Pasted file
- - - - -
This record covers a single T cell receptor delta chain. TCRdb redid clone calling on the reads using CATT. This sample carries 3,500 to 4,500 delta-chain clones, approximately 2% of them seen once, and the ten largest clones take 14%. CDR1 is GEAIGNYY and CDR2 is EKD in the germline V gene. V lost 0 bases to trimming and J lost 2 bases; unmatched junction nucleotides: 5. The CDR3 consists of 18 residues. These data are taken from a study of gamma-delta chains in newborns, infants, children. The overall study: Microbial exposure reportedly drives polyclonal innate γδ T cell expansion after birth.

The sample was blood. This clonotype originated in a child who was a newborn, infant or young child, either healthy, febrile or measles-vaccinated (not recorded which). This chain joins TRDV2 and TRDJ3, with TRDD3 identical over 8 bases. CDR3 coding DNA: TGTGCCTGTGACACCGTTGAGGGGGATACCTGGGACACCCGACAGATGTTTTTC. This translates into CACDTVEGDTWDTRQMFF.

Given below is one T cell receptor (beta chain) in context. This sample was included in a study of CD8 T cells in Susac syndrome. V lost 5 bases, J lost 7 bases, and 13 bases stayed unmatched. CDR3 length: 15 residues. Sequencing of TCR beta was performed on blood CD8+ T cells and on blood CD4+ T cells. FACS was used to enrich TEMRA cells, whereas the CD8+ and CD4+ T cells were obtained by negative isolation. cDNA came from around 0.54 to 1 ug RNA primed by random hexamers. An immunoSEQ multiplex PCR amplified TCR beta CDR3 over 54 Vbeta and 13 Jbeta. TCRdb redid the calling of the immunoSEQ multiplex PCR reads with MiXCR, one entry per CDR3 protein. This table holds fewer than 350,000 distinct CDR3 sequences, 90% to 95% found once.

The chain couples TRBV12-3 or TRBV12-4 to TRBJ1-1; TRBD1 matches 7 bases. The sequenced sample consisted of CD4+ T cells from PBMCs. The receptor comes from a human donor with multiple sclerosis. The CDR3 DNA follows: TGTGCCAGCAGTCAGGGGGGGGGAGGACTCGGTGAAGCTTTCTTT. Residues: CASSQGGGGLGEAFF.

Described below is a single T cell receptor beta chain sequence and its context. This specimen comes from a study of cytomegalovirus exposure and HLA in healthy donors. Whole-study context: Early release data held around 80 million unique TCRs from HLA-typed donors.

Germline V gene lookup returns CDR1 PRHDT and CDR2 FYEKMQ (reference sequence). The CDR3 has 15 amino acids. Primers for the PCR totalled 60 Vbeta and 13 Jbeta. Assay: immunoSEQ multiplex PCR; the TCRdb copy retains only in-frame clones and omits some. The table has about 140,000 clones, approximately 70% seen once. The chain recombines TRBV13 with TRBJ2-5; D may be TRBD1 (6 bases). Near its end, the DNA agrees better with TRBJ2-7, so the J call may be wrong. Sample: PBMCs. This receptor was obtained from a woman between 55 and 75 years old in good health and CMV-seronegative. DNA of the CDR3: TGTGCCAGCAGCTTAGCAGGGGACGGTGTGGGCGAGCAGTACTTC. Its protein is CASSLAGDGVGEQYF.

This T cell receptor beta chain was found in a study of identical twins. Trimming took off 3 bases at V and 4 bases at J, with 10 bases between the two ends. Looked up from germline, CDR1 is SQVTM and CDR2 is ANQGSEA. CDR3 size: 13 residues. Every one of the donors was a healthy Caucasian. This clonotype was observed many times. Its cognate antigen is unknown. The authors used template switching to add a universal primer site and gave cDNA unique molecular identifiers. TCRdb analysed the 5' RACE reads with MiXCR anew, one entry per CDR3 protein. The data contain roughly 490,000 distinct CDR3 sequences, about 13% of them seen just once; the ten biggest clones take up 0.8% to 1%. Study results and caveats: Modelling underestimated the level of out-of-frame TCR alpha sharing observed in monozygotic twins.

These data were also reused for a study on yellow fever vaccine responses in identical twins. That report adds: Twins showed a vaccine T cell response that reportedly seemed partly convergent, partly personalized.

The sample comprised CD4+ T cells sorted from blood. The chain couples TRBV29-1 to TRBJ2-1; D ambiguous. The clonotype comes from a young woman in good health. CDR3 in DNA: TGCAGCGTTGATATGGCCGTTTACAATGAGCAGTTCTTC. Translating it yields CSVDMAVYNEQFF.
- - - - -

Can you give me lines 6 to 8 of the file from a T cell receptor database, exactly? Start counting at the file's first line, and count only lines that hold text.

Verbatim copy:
Germline V gene lookup returns CDR1 PRHDT and CDR2 FYEKMQ (reference sequence). The CDR3 has 15 amino acids. Primers for the PCR totalled 60 Vbeta and 13 Jbeta. Assay: immunoSEQ multiplex PCR; the TCRdb copy retains only in-frame clones and omits some. The table has about 140,000 clones, approximately 70% seen once. The chain recombines TRBV13 with TRBJ2-5; D may be TRBD1 (6 bases). Near its end, the DNA agrees better with TRBJ2-7, so the J call may be wrong. Sample: PBMCs. This receptor was obtained from a woman between 55 and 75 years old in good health and CMV-seronegative. DNA of the CDR3: TGTGCCAGCAGCTTAGCAGGGGACGGTGTGGGCGAGCAGTACTTC. Its protein is CASSLAGDGVGEQYF.

This T cell receptor beta chain was found in a study of identical twins. Trimming took off 3 bases at V and 4 bases at J, with 10 bases between the two ends. Looked up from germline, CDR1 is SQVTM and CDR2 is ANQGSEA. CDR3 size: 13 residues. Every one of the donors was a healthy Caucasian. This clonotype was observed many times. Its cognate antigen is unknown. The authors used template switching to add a universal primer site and gave cDNA unique molecular identifiers. TCRdb analysed the 5' RACE reads with MiXCR anew, one entry per CDR3 protein. The data contain roughly 490,000 distinct CDR3 sequences, about 13% of them seen just once; the ten biggest clones take up 0.8% to 1%. Study results and caveats: Modelling underestimated the level of out-of-frame TCR alpha sharing observed in monozygotic twins.

These data were also reused for a study on yellow fever vaccine responses in identical twins. That report adds: Twins showed a vaccine T cell response that reportedly seemed partly convergent, partly personalized.